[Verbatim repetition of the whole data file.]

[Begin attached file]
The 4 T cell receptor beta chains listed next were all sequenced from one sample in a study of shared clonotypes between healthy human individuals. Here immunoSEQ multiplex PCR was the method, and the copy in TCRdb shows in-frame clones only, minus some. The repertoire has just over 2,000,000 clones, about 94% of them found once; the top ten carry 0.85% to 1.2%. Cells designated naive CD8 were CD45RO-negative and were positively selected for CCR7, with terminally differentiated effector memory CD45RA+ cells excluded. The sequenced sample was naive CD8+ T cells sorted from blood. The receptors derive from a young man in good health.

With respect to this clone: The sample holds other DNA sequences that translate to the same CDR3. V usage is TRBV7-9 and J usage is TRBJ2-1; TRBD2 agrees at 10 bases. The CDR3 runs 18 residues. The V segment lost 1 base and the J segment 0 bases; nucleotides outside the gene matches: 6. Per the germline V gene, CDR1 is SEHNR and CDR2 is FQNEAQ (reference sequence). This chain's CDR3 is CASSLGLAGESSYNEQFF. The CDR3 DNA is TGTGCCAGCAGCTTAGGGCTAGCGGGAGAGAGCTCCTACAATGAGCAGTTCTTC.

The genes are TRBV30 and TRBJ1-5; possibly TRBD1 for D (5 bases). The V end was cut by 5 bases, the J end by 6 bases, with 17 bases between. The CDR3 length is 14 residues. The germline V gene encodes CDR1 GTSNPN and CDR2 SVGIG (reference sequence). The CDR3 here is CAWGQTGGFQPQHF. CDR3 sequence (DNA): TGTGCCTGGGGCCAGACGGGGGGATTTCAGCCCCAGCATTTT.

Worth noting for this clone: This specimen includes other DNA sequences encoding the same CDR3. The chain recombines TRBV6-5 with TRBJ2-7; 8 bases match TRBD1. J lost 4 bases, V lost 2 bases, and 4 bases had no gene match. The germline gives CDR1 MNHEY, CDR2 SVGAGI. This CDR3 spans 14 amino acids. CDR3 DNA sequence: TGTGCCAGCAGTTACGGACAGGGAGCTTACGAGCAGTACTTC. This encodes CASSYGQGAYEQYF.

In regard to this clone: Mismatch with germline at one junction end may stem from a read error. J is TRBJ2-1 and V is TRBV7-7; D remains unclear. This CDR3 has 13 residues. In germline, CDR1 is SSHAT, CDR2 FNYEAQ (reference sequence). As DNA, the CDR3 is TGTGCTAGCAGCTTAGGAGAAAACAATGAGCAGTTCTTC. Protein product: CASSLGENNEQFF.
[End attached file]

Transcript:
The 4 T cell receptor beta chains listed next were all sequenced from one sample in a study of shared clonotypes between healthy human individuals. Here immunoSEQ multiplex PCR was the method, and the copy in TCRdb shows in-frame clones only, minus some. The repertoire has just over 2,000,000 clones, about 94% of them found once; the top ten carry 0.85% to 1.2%. Cells designated naive CD8 were CD45RO-negative and were positively selected for CCR7, with terminally differentiated effector memory CD45RA+ cells excluded. The sequenced sample was naive CD8+ T cells sorted from blood. The receptors derive from a young man in good health.

With respect to this clone: The sample holds other DNA sequences that translate to the same CDR3. V usage is TRBV7-9 and J usage is TRBJ2-1; TRBD2 agrees at 10 bases. The CDR3 runs 18 residues. The V segment lost 1 base and the J segment 0 bases; nucleotides outside the gene matches: 6. Per the germline V gene, CDR1 is SEHNR and CDR2 is FQNEAQ (reference sequence). This chain's CDR3 is CASSLGLAGESSYNEQFF. The CDR3 DNA is TGTGCCAGCAGCTTAGGGCTAGCGGGAGAGAGCTCCTACAATGAGCAGTTCTTC.

The genes are TRBV30 and TRBJ1-5; possibly TRBD1 for D (5 bases). The V end was cut by 5 bases, the J end by 6 bases, with 17 bases between. The CDR3 length is 14 residues. The germline V gene encodes CDR1 GTSNPN and CDR2 SVGIG (reference sequence). The CDR3 here is CAWGQTGGFQPQHF. CDR3 sequence (DNA): TGTGCCTGGGGCCAGACGGGGGGATTTCAGCCCCAGCATTTT.

Worth noting for this clone: This specimen includes other DNA sequences encoding the same CDR3. The chain recombines TRBV6-5 with TRBJ2-7; 8 bases match TRBD1. J lost 4 bases, V lost 2 bases, and 4 bases had no gene match. The germline gives CDR1 MNHEY, CDR2 SVGAGI. This CDR3 spans 14 amino acids. CDR3 DNA sequence: TGTGCCAGCAGTTACGGACAGGGAGCTTACGAGCAGTACTTC. This encodes CASSYGQGAYEQYF.

In regard to this clone: Mismatch with germline at one junction end may stem from a read error. J is TRBJ2-1 and V is TRBV7-7; D remains unclear. This CDR3 has 13 residues. In germline, CDR1 is SSHAT, CDR2 FNYEAQ (reference sequence). As DNA, the CDR3 is TGTGCTAGCAGCTTAGGAGAAAACAATGAGCAGTTCTTC. Protein product: CASSLGENNEQFF.